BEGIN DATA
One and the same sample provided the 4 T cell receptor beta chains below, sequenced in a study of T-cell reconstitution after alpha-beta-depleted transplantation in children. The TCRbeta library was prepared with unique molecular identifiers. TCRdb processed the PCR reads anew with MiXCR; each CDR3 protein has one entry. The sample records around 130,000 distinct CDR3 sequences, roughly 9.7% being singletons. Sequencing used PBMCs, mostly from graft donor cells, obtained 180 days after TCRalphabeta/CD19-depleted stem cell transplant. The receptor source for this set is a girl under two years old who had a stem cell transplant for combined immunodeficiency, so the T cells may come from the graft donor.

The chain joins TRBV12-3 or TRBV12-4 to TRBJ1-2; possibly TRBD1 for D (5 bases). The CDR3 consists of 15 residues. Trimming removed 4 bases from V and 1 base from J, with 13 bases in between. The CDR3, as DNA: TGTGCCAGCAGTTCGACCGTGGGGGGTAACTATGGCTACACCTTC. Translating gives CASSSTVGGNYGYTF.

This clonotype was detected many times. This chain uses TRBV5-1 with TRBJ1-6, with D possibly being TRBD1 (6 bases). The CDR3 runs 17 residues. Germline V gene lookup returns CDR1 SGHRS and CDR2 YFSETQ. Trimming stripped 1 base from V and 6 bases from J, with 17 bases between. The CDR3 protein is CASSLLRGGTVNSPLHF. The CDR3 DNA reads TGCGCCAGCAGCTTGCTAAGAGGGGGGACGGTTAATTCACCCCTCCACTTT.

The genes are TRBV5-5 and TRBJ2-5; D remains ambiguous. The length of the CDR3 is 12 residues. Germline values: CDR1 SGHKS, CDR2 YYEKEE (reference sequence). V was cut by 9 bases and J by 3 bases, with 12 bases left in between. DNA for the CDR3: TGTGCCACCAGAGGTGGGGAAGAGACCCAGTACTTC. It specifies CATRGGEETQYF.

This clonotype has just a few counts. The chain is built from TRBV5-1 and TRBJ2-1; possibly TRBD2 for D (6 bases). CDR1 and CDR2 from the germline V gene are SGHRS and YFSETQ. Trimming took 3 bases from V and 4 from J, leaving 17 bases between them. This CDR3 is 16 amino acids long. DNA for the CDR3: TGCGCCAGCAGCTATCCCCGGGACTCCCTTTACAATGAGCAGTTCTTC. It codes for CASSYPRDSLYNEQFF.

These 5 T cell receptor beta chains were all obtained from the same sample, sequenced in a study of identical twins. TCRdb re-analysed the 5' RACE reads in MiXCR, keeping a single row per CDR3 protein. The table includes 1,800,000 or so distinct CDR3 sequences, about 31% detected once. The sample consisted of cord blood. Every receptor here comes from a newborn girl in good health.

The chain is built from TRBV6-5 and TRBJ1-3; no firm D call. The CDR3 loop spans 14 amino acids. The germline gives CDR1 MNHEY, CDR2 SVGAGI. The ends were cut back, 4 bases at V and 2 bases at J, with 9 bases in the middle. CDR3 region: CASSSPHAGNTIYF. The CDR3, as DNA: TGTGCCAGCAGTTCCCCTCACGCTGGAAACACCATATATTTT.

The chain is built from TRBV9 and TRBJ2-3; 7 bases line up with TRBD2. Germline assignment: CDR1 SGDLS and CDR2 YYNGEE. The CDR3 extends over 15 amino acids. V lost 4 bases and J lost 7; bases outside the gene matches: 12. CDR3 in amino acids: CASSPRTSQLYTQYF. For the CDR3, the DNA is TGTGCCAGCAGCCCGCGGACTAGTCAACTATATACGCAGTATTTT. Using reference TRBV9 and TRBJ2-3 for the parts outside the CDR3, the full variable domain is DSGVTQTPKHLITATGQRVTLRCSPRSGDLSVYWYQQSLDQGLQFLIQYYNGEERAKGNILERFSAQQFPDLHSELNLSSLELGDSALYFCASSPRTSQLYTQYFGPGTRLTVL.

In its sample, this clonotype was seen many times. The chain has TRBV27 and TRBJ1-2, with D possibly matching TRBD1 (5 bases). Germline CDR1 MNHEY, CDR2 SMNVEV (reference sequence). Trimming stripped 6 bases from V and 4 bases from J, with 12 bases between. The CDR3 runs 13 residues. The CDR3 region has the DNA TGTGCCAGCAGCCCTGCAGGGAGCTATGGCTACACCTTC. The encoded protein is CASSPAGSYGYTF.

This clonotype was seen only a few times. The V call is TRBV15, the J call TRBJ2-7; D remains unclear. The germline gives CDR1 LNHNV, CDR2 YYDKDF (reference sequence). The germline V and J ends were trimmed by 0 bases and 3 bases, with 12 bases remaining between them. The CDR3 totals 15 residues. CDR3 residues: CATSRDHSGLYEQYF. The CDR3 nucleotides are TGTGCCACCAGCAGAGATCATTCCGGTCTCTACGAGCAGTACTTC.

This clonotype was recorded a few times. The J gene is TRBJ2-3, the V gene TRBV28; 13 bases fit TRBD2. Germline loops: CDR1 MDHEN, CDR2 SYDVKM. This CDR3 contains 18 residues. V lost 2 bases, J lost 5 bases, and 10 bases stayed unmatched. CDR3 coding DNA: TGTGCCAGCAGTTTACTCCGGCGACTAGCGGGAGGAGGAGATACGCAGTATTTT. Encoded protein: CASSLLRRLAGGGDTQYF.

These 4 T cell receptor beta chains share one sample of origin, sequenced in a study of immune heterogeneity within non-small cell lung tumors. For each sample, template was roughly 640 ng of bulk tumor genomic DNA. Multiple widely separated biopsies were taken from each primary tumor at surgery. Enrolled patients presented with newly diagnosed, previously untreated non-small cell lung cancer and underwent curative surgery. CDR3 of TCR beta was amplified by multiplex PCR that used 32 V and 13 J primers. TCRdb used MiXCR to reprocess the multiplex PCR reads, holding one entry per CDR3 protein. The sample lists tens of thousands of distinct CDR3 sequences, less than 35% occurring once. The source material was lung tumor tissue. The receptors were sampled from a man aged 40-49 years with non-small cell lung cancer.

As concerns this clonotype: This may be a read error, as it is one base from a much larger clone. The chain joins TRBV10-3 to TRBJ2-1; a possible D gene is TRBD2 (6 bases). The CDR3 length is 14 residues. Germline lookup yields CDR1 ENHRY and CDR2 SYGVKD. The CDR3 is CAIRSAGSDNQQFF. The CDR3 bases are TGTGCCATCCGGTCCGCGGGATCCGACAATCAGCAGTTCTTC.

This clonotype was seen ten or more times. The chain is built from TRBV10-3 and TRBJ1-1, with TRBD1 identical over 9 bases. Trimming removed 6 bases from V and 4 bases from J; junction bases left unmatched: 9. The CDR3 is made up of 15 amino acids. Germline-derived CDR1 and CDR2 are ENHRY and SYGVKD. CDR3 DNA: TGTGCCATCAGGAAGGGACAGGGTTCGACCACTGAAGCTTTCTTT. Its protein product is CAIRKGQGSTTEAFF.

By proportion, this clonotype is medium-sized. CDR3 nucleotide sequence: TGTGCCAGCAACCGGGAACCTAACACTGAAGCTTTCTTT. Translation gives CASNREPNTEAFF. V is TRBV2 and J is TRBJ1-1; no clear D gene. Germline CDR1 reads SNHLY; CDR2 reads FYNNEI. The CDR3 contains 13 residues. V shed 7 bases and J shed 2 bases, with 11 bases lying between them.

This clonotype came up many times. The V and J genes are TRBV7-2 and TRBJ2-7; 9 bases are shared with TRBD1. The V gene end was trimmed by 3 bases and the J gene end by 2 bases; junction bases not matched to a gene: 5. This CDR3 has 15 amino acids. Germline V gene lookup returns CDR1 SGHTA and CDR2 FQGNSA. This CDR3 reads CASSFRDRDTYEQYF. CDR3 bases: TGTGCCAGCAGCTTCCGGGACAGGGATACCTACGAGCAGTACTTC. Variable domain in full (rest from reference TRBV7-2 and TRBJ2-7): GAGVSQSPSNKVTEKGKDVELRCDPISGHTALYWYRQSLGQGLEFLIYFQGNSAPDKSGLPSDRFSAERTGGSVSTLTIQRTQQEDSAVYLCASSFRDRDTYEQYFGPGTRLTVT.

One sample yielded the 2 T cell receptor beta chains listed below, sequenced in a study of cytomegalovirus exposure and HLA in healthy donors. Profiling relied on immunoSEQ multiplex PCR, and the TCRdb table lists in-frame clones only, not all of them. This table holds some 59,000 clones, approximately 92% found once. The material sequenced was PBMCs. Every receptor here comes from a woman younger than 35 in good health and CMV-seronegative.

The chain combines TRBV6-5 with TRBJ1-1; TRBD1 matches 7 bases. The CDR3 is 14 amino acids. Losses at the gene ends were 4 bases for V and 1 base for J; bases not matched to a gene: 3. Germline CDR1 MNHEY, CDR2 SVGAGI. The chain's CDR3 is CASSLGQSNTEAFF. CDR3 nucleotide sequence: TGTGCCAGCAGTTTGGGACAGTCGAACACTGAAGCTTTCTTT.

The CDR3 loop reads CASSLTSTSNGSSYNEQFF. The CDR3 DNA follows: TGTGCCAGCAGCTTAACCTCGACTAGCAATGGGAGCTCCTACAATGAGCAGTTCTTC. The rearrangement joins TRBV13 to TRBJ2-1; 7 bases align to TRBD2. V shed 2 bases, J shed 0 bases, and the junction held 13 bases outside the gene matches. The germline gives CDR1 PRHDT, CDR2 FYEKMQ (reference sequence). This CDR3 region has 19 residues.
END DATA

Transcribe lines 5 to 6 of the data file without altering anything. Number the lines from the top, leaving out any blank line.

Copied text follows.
This clonotype has just a few counts. The chain is built from TRBV5-1 and TRBJ2-1; possibly TRBD2 for D (6 bases). CDR1 and CDR2 from the germline V gene are SGHRS and YFSETQ. Trimming took 3 bases from V and 4 from J, leaving 17 bases between them. This CDR3 is 16 amino acids long. DNA for the CDR3: TGCGCCAGCAGCTATCCCCGGGACTCCCTTTACAATGAGCAGTTCTTC. It codes for CASSYPRDSLYNEQFF.

These 5 T cell receptor beta chains were all obtained from the same sample, sequenced in a study of identical twins. TCRdb re-analysed the 5' RACE reads in MiXCR, keeping a single row per CDR3 protein. The table includes 1,800,000 or so distinct CDR3 sequences, about 31% detected once. The sample consisted of cord blood. Every receptor here comes from a newborn girl in good health.